Strolling through Seattle’s Japanese Garden on a Sun-filled Rainy Day

Strolling through Seattle’s Japanese Garden on a Sun-filled Rainy Day

Some days you just can’t stay inside anymore no matter what the weather. A few weeks back Dek and I had one of those days. It had been raining all week. I was getting cabin fever; Dek was bouncing off the walls. I cried enough is enough. It wasn’t raining at that very second. We jump in the car and went for a ride.

We ended up at the Japanese Garden in the Washington Arboretum. On the drive down the sun started to peek out. Upon entering the garden it clouded back over, but I didn’t care. Bushes were in bloom and the trees were starting to bud. I had spotted a glorious cherry blossom just outside the entrance that Dek and I would later stroll on over to.

Built in 1960 with support from the Arboretum Foundation, famed designer Juki lida was chosen to create the plan for this lush garden filled with boulders, streams, moss, azaleas, rhododendrons, camellias, fruit trees and ferns. The original teahouse was donated by the people of Tokyo, but was destroyed by fire in 1973. In 1981 the teahouse was rebuilt. Tea demonstrations are available at the garden on specific dates, but we were just there to soak in some spring foliage.

This was not our first visit to the garden. We had been last summer, but once again I had forgotten my camera since it was a last-minute trip and we had friends joining us in that adventure. This time it was just Dek and I exploring on our own, something I’m realizing we don’t do very often. I really like getting together with my friends and their kids. The quiet of the garden was a bit magical without having to corral more than one toddler though. I’m not saying it was better it was just a much different experience.

Dek was amazing in this space. Unlike our favorite public garden in the city, Kubota Garden, the Japanese Garden required an entrance fee and was a bit stricter when it came to where you could wander and how tolerant they were of little legs straying from the path. It can make the visit more stressful with a toddler, but with one kid who loves fish and was just happy to be outside it was really a delight. 

A drizzle started to come down as we made our way through the back of the garden. I was about to give up on our trip when the sun broke back through casting the most spectacular light on the pond. We could stick around a little longer. After all, Dek was still having fun and eager to see what was just around the next bend. Of course he was also looking for the perfect puddle to jump in and rocks to throw in the pond.

With legs worn out (mine more than Dek’s) and our bellies starting to growl we headed back towards the entrance. I was sad to leave this little slice of peace and beauty in the city, but I knew we would be back. I had signed up for a family membership when we entered the garden that morning. I kind of have to make sure we get our money’s worth now.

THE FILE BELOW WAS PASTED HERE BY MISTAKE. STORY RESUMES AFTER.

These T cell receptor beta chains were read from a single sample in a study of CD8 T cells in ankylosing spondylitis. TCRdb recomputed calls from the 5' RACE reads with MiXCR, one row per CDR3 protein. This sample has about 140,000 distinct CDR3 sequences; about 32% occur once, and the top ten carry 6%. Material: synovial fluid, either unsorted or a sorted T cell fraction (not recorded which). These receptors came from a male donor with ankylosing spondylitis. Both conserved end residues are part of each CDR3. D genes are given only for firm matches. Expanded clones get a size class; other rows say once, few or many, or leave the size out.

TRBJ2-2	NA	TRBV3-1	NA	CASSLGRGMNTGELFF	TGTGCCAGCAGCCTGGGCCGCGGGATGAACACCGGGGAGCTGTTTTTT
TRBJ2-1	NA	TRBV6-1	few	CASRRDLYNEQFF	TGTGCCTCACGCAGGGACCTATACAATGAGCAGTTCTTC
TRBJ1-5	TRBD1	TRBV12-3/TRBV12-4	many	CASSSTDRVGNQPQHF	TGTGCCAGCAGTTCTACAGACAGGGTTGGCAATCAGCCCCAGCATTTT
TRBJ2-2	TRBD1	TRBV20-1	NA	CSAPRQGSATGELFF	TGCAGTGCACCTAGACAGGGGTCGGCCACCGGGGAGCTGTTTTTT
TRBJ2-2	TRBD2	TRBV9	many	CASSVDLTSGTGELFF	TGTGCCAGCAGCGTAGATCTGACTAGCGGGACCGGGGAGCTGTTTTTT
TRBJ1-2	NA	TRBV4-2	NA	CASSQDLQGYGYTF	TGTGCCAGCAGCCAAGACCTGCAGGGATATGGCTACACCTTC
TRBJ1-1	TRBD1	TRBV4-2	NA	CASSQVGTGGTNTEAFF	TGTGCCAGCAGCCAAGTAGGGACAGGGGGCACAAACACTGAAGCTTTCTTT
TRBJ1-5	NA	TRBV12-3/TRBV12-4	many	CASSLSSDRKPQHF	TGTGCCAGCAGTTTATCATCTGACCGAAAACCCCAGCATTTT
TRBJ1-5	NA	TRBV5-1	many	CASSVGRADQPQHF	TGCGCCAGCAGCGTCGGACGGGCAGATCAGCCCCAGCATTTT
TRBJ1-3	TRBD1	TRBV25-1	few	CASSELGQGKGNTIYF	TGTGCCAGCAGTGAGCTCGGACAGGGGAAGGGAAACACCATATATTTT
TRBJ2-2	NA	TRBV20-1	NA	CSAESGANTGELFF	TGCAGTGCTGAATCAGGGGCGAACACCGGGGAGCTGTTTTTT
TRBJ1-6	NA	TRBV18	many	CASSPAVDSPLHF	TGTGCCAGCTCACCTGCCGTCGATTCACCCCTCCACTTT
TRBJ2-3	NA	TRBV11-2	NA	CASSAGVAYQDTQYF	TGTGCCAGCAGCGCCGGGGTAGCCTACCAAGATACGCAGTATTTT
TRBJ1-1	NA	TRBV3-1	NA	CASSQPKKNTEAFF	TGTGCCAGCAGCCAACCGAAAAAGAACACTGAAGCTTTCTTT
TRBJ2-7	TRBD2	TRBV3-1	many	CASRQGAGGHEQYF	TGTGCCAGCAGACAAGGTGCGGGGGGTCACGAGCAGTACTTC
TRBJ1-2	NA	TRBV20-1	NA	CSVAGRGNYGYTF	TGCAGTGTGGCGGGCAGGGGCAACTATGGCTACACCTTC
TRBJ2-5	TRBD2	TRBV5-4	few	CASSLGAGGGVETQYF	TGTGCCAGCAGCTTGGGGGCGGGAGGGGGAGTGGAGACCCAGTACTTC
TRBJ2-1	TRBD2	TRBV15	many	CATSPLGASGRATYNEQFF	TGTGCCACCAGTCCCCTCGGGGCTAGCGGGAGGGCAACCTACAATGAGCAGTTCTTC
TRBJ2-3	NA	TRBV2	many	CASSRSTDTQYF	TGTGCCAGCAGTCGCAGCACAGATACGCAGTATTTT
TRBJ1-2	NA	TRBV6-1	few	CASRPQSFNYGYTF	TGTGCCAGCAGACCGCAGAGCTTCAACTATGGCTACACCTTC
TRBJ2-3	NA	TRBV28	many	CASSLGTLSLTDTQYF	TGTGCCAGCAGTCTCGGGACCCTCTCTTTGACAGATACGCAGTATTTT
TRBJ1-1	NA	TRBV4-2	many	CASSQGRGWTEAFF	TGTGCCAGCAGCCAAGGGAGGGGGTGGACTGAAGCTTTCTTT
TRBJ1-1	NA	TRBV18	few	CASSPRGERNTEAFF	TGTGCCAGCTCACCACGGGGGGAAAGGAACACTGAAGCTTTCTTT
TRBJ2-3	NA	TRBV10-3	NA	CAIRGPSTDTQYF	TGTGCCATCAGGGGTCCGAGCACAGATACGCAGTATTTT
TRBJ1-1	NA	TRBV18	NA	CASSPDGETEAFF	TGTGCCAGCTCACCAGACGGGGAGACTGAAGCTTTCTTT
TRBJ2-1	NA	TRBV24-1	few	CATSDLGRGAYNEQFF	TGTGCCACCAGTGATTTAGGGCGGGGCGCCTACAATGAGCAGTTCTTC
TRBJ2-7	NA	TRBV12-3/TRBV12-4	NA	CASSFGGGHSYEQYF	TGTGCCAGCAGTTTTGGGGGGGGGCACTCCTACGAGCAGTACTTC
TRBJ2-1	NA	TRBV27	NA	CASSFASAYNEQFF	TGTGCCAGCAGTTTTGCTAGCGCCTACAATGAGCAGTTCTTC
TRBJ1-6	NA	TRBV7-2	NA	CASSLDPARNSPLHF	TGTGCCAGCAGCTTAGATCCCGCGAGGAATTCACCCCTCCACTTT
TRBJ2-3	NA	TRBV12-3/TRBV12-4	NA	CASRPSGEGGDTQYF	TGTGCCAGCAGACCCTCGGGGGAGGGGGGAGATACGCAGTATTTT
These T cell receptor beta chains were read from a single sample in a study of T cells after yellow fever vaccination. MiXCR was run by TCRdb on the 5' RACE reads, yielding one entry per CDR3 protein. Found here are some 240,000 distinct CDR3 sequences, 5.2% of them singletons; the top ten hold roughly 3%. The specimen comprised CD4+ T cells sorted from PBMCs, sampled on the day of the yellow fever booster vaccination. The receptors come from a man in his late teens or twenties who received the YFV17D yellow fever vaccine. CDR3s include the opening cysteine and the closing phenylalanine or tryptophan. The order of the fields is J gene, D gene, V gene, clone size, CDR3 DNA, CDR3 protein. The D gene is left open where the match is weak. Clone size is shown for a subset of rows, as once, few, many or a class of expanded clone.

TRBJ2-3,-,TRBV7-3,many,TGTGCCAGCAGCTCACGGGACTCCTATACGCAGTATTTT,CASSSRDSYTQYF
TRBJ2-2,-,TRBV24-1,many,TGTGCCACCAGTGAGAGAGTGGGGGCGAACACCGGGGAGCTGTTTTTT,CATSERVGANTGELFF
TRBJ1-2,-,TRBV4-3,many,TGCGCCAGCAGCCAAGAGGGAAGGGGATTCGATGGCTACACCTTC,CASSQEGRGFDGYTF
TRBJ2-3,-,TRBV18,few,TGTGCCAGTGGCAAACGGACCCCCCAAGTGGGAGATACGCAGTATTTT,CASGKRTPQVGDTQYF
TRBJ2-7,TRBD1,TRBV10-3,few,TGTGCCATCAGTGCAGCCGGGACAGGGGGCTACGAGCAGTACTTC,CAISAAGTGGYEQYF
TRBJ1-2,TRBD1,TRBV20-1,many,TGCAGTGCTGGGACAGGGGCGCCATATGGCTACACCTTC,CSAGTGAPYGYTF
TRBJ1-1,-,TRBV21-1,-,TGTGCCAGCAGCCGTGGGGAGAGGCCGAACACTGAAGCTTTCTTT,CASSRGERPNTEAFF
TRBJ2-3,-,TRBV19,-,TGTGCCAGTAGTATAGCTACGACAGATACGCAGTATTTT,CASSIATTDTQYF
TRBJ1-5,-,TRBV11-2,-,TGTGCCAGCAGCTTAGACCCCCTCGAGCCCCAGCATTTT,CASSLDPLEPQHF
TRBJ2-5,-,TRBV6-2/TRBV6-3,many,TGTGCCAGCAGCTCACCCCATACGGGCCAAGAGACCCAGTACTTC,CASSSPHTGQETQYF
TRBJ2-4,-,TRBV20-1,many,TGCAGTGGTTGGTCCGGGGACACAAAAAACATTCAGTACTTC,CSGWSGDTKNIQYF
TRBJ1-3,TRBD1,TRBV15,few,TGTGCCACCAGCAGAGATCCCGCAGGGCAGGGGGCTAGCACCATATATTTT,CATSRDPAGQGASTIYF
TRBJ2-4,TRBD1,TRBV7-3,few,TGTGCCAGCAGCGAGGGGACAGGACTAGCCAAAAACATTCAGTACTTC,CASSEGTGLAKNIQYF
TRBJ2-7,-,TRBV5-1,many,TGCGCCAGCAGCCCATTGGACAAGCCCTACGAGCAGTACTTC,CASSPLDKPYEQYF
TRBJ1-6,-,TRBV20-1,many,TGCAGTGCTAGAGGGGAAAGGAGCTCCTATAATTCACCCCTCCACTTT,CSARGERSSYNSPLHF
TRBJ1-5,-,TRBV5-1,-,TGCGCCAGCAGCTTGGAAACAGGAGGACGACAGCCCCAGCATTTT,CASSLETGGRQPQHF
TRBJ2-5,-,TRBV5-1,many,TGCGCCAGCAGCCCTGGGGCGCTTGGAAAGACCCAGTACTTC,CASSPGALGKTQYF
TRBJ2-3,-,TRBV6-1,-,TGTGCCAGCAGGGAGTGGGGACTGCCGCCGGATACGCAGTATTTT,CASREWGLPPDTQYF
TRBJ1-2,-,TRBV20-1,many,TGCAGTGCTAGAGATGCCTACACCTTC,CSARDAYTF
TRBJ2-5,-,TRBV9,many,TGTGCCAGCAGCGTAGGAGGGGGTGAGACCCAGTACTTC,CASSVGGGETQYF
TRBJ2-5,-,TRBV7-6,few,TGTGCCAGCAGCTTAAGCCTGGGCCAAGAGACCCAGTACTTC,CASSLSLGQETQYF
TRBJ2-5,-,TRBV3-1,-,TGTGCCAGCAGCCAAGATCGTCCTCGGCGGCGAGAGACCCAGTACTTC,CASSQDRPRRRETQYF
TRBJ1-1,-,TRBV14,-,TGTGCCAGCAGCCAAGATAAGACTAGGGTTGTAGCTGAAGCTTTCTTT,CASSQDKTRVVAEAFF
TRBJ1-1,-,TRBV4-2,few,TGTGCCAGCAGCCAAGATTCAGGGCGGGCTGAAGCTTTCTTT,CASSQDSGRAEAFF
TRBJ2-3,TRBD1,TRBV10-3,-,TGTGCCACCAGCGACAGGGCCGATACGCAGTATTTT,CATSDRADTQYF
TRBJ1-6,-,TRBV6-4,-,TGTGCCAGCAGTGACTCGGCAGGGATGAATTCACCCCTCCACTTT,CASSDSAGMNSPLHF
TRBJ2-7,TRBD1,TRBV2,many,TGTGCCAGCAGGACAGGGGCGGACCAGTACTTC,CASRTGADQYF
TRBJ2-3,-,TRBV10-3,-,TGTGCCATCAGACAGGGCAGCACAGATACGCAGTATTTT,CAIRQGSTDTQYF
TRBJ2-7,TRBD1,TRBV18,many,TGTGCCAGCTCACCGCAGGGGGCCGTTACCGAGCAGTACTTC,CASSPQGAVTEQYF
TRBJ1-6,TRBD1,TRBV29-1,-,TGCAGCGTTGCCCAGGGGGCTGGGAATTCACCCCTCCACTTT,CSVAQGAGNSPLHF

Upcoming Events

  • Children’s Day, Monday May 28th 1-5pm
  • Moon Viewing, Saturday, September 1
  • Maple Viewing, Sunday, October 14

Know Before You Go

  • Japanese Garden in the Washington Park Arboretum, 1075 Lake Washington Boulevard East, Seattle, WA
  • Hours:
  • Feb 17 – April 1 Tues-Sun 10 a.m. to 4 p.m.
    April 3 – May 6 Tues-Sun 10 a.m. to 5 p.m.
    May 7 – Sept 16 Mon-Sun 10 a.m. to 7 p.m.
    Sept 17 – Oct 29 Mon-Sun 10 a.m. to 5 p.m.
    Oct 30 – Nov 11 Tues-Sun 10 a.m. to 4 p.m.
  • Closed mid-November through mid-February
  • Cost: $6/Adults, $4/ youth 6-17, Children under 5 are free
  • Food and beverages are not allowed in the gardens. You can enjoy your picnic just outside of the garden and throughout the arboretum
  • No pets allowed
  • No photo or video tripods allowed on sight
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    12 comments

    1. If you wouldn’t tell it is in Seattle, I would thought it is one of gardens I saw in Kyoto.

    2. So many times, bad weather has been the inspiration for some unusual trips. This looks like a lovely, tranquil garden.

    3. Rainy days are the best to have adventures in public places as almost everyone else is indoors! The gardens are very beautiful and peaceful.

    4. Such beautiful gardens! I love the idea of going to a Japanese tea demonstration – it sounds so interesting! You’ll have to try it sometime and let us know what it’s like.

    5. You can’t beat a visit to see the cherry blossoms rain or shine. Beautiful shots you got too.

    6. Rainy days can be the best days for capturing pictures-and yours are fantastic!

    7. Haven’t been there in many years (I used to live in Seattle). By coincidence, the Seattle Times recently ran a photo of cherry trees on the U of W main quad in bloom.

    8. I really like Aroboretums in general, but this seems especially beautiful with all the water around.

    9. I love Japanese gardens, and the colors and shapes of this one are particularly beautiful. On my list for the next time I’m in Seattle!

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